Northern Kentucky Shows Rise in Pay and Employment

A Regional Indicators Report by Agenda 360 and Vision 2015, released Monday, Oct. 27, has Northern Kentucky moving up as a region from 10th place to ninth place out of 12. It shows improvements in the number of higher-paying jobs, income levels and unemployment in Northern Kentucky.
 
The report is considered “a scorecard” by both agencies of 15 economic indicators related to employment, workforce, income, education and innovation. It is also “an assessment tool to measure our region against 11 regions we compete with for people and jobs,” according to a news release.

Specifically improvements were seen in areas such as knowledge jobs with the region moving up four places in terms of managerial and professional positions added, and moving up two spaces in both per capita income and lowering unemployment. Tracking began in 2010.

Other highlights include Northern Kentucky being ranked No. 2, up from No. 3 in 2010, in terms of low housing costs. This measure is known as the housing opportunity index. The region also moved in to No. 3 from No. 4 in cost of living. The ranking of the region’s per capita income levels also moved up two places to No. 6 at $43,454.

The report provides reliable, comparable information for leaders in Greater Cincinnati and Northern Kentucky, and supports informed
decision-making. The report also charts regional progress over time. The data is compiled by researchers from University of Cincinnati and Northern Kentucky University and uses credible, widely accepted sources that are comparable across regions.

“It is important to look at yourself in the mirror to realize who you are, but it is also important to look at others to see what you can be,” said Bill Scheyer, president of Vision 2015. “This is the region’s most comprehensive economic progress report. It is a must read for regional leaders who agree that a position increase in the overall ranking is certainly worth celebrating, but better is not good enough.”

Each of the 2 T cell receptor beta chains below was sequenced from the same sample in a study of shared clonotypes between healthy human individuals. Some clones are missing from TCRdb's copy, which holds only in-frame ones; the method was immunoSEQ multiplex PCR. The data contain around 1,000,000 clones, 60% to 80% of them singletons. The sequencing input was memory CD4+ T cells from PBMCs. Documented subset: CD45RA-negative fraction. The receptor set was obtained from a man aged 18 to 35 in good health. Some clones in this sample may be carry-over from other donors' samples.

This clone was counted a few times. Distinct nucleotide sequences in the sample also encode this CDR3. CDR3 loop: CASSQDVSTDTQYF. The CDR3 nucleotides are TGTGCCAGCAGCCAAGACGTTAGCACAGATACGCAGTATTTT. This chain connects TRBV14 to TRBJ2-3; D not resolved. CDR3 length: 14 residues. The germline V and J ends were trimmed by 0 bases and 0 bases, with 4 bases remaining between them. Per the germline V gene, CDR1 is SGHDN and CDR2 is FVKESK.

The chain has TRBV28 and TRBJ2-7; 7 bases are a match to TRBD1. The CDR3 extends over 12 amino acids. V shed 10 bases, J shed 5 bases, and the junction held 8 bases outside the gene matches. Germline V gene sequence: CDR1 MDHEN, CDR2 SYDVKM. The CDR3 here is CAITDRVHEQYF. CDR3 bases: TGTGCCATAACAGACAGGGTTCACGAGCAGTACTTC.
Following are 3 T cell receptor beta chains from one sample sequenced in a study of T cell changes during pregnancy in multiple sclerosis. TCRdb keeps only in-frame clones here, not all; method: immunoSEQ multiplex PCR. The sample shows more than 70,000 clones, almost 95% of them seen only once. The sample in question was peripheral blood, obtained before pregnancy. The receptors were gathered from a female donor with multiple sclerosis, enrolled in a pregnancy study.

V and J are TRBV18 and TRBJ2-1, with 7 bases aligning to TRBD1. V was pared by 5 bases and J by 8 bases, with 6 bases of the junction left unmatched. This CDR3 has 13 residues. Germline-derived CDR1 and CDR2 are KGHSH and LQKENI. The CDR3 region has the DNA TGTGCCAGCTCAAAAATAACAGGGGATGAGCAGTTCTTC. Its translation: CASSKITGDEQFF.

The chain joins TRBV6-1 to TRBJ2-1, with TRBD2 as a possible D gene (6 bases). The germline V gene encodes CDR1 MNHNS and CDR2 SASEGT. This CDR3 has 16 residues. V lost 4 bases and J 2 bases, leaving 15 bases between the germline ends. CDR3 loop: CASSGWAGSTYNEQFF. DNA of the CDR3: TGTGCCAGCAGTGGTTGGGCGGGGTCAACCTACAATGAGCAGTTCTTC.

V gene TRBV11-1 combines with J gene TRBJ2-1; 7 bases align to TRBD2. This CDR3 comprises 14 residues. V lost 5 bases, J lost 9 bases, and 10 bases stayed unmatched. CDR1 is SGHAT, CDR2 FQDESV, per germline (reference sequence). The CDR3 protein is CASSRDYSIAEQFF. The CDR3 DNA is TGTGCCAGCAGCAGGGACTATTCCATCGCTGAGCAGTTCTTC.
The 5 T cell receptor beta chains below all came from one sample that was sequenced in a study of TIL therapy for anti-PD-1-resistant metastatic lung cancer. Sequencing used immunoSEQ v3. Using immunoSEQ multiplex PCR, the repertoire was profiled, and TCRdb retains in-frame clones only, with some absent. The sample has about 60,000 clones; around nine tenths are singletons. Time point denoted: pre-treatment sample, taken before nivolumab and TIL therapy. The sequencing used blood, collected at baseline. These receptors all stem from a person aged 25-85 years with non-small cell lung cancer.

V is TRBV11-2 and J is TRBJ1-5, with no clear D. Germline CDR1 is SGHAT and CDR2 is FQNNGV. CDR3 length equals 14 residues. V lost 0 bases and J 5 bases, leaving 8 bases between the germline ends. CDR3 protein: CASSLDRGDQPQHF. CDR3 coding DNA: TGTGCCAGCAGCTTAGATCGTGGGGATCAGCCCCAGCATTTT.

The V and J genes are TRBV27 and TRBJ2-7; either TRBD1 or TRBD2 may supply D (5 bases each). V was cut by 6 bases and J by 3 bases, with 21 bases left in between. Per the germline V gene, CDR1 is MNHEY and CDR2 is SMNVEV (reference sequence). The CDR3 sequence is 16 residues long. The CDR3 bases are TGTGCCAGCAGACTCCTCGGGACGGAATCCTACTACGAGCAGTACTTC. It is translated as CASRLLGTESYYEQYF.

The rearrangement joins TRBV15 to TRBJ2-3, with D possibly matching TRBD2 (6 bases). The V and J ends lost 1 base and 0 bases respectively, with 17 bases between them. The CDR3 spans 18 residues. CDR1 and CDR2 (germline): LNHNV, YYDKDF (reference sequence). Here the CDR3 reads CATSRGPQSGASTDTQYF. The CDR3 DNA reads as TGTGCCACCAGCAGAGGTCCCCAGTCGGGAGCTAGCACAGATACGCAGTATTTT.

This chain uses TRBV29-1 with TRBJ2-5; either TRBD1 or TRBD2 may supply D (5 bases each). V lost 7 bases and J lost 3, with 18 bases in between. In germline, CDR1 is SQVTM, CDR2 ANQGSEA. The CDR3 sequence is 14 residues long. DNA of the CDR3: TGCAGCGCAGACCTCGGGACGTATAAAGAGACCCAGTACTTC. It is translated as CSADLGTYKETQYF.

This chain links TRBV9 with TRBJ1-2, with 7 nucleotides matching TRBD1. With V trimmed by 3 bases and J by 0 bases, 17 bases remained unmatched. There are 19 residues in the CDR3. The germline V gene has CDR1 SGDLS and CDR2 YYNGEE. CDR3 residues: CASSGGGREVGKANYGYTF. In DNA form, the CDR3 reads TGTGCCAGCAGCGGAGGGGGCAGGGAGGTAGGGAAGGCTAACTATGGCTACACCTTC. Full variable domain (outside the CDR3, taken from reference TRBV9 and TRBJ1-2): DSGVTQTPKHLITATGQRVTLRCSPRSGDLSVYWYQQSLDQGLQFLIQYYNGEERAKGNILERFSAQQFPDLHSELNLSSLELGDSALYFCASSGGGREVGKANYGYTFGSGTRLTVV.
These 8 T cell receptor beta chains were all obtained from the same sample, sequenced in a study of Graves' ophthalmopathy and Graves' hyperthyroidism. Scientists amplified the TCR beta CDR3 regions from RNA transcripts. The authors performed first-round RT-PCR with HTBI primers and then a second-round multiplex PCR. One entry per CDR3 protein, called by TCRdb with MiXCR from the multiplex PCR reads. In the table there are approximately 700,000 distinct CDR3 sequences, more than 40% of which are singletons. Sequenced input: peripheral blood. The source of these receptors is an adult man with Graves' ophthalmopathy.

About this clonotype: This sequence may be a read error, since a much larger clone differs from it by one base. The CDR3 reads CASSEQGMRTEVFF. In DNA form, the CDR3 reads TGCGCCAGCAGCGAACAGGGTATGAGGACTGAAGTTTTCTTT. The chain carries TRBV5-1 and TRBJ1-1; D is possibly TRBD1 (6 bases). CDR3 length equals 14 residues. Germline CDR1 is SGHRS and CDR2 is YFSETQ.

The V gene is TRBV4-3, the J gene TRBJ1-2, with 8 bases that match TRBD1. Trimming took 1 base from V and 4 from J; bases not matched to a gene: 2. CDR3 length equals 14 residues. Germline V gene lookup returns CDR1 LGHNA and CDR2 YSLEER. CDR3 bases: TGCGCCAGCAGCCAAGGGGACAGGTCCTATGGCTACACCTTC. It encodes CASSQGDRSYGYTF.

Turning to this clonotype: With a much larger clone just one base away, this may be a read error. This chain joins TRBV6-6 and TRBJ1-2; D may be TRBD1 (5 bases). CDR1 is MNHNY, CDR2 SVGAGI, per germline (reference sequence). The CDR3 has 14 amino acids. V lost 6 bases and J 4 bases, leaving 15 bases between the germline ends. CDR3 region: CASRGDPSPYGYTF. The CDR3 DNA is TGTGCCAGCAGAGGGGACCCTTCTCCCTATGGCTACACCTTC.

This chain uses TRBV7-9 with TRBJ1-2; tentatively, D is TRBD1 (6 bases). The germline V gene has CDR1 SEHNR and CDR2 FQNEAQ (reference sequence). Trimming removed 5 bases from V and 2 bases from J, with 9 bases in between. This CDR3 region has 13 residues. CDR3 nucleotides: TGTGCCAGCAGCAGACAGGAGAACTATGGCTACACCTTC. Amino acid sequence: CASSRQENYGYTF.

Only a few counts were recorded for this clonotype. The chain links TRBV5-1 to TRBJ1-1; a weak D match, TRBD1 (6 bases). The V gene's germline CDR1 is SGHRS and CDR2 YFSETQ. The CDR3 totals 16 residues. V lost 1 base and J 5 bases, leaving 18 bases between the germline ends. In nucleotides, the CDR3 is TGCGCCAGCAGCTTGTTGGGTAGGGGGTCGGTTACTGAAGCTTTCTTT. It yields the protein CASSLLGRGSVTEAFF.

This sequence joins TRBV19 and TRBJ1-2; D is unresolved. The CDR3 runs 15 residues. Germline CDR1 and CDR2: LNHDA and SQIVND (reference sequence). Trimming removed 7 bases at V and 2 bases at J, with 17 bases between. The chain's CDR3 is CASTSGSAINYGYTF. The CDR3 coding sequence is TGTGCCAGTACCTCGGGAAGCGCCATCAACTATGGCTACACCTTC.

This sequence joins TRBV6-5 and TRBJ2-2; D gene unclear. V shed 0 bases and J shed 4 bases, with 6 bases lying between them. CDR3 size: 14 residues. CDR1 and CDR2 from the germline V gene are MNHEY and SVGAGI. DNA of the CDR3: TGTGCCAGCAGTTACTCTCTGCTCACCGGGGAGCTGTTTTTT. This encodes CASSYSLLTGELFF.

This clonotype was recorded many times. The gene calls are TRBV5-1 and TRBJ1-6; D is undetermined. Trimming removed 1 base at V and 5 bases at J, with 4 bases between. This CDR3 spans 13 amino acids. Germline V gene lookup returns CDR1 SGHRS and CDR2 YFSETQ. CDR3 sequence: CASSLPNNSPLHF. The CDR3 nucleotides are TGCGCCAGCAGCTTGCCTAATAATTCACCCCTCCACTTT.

“While we see the uptick on some rankings as sure signs of progress, we have to ask whether we are satisfied with our overall position against our peers,” said Mary Stagaman, vice president of Regional Initiatives for
the Cincinnati USA Regional Chamber and executive director of Agenda 360.
 
“There’s no doubt the region has momentum; so to remain competitive and move up the list, we need to tackle the big challenges like low educational attainment, high poverty and negative net migration,” she said.
 
For more data from the report, click here.
 
Agenda 360 is a regional action plan for Cincinnati to become a “leading metropolitan region for talent, jobs and economic opportunity for all who call our region home by the year 2020,” according to its website.
 
Vision 2015 is “a catalyst for growth, created to work with the community on a plan for Northern Kentucky’s future,” according to its website.
 
The 11 other regions Cincinnati and Northern Kentucky are comparing themselves to include: Austin, Denver, Raleigh, Columbus, Minneapolis, Charlotte, Louisville, Indianapolis, St. Louis, Pittsburg and Cleveland.
 
From Vision 2015